EMPLOYMENT LAW PREDICTIONS 2019 AND BEYOND
Updated: Dec 13, 2019
Posted By Bob Dunlevey of Taft Law, Friday, February 15, 2019
Already 2019 is proving to be one of the most unique periods in our country’s history when it comes to developments in Washington and the various Statehouses. It’s a “wacky” time! While, today, it is somewhat difficult to predict developments through the next Presidential election, every employer needs to take stock of what is going on in order to more effectively plan and to make their voices heard by elected officials.
In the last two years, employers have enjoyed more business friendly attitudes and actions by legislators and agencies. Deregulation has given employers opportunities to focus on their businesses instead of dealing with the regulation “de jour” previously promulgated by a myriad of agencies. For example, the NLRB in the recent past has undone many of its prior opinions having to do with handbook work rules which President Obama’s appointees to the Board found to be in violation of the National Labor Relations Act.
Rulemaking now seems to be the order of the day for various agencies even though they have sparingly used this authority in the past. Instead of agencies waiting for lawmakers to change employment laws, agencies such as the Department of Labor and the National Labor Relations Board are making their own declarations. But, advocacy groups abound and they are trying to thwart these actions. Already, the Democrat dominated House of Representatives has pledged numerous hearings to question these agencies’ rulemaking authority and the actual rules being promulgated. Representative Bobby Scott, D-Va. is heading the House Committee on Education and the Workforce and is a strong advocate for progressive workplace friendly legislation. Anticipate numerous hearings designed to thwart agencies from undoing what President Obama’s appointees did to impact the employment law setting between 2009 and 2017.
The impact of the 2020 Presidential election is already being felt. It is a traditional tactic by Presidential candidates to tout workplace issues. Of the dozen plus Democratic candidates now throwing their hats in the ring, each has spoken strongly about worker friendly regulations such as a $15 minimum wage, paid family leave, enhanced union security, and equal pay – to name just a few. But, the 116th Congress may very well experience “Washington-gridlock.” It takes 60 votes in the Senate to pass legislation and this certainly spells impasse for many worker friendly proposals. But, as these topics are discussed on the national podium and progressive policies are advanced, the movement will trickle down to the respective states. Anticipate much more legislation on worker friendly topics being placed on the states’ ballots in 2019 and beyond. The last midterm election saw progressives take control of Statehouses in Colorado, Illinois, Maine, Nevada, New Mexico and New York, among others. 94 union members were elected to State Senates, 467 union members were elected to Statehouses and over 100 American Federation of Teacher members won offices as well. Their voices will be heard and where Washington gets stalled, the Statehouses will fall victim to legislative interest groups.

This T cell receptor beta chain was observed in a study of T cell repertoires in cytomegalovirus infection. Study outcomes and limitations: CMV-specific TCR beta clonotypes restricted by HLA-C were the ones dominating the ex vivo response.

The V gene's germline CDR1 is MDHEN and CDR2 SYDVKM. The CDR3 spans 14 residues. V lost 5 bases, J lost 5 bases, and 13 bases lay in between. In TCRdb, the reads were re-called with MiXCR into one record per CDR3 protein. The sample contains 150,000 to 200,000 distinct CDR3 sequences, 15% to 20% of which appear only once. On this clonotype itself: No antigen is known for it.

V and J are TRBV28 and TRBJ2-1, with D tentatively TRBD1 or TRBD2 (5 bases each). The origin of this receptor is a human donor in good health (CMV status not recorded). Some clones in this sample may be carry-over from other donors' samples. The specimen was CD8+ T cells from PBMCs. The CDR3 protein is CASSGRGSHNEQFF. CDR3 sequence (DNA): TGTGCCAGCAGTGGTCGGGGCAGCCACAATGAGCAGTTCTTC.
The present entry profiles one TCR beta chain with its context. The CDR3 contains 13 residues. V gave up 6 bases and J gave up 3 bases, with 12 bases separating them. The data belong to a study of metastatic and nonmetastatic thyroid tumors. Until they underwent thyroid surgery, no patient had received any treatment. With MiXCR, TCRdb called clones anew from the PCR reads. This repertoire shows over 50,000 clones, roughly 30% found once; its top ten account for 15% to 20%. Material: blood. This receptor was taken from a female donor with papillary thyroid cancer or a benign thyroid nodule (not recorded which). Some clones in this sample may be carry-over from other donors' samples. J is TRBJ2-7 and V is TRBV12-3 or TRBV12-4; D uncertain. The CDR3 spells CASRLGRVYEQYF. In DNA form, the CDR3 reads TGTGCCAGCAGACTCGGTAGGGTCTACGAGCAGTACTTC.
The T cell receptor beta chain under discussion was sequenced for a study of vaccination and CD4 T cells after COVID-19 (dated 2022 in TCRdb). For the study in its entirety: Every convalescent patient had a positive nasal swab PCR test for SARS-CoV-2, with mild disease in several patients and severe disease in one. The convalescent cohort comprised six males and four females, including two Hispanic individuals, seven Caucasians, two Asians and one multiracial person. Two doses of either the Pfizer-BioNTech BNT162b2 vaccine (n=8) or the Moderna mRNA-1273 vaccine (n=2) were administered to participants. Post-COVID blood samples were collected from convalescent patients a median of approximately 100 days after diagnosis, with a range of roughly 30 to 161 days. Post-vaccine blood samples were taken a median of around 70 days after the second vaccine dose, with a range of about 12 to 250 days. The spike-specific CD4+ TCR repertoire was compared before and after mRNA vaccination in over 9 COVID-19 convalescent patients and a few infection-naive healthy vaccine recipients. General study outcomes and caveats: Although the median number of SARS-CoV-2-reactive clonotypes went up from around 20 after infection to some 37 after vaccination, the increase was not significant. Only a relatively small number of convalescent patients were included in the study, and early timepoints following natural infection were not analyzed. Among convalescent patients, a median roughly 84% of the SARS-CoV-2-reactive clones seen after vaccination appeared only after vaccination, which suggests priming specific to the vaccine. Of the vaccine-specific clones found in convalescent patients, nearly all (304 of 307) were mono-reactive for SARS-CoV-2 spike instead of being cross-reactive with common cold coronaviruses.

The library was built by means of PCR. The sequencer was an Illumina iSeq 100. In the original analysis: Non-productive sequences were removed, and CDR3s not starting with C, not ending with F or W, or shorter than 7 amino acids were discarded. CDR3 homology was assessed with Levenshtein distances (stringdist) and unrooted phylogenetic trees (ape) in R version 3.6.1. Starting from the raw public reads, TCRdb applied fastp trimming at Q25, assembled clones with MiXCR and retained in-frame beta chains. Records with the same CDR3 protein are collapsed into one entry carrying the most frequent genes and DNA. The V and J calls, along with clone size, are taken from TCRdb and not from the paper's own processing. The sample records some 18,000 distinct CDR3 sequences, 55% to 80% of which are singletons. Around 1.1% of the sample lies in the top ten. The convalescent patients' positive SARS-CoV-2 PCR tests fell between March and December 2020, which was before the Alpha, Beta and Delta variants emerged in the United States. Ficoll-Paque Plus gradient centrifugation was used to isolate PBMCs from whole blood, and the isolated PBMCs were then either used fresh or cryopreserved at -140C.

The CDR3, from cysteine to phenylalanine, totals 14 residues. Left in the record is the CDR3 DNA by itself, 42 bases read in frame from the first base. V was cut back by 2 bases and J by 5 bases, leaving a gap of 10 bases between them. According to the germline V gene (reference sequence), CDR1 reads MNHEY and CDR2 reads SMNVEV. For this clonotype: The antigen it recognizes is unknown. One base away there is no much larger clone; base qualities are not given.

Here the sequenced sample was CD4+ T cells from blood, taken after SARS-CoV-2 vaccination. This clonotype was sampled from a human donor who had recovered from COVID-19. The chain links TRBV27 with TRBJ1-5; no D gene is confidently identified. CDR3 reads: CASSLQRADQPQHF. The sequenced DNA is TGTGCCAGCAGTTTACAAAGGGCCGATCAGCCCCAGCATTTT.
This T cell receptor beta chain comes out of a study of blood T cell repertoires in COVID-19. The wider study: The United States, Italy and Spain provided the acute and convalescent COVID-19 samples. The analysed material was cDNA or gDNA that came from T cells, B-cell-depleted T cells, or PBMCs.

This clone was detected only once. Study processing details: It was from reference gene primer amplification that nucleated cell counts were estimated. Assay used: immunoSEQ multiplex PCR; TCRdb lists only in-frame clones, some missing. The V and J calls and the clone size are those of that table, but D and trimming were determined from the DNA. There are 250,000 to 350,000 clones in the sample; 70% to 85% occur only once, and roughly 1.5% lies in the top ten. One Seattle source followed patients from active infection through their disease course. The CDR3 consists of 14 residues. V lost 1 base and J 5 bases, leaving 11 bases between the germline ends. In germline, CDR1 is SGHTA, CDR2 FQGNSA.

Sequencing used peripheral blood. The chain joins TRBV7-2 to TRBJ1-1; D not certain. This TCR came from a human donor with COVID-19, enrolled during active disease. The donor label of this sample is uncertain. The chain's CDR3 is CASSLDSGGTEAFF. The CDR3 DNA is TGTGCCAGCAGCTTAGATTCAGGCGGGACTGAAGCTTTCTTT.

Here are some of the worker friendly issues you need to watch and prepare for:
$15 minimum wage – many interest groups as well as the Democrat leadership are strongly advocating increasing the federal minimum wage from $7.25 to $15 per hour. While President Trump and Senate Republicans likely will not support it, Democrats see the issue as a strong message ahead of the 2020 election. Already, Amazon and Target have publicized the installation of a $15 minimum wage and many Statehouses are moving toward this $15 threshold. As we start 2019, 29 states already have a higher minimum wage.
Overtime exemption – anticipate changes in the salary level for employees to be exempt from overtime. Recall the prior flurry of debate and federal court litigation in Texas which shot down the Department of Labor’s proposal to require an employee to earn $47,476 per year in order to enjoy the overtime exemption. Anticipate that the threshold will move from the existing $23,660 to approximately $33,000 per year. Plan now for this outcome which will be discussed heavily this Spring.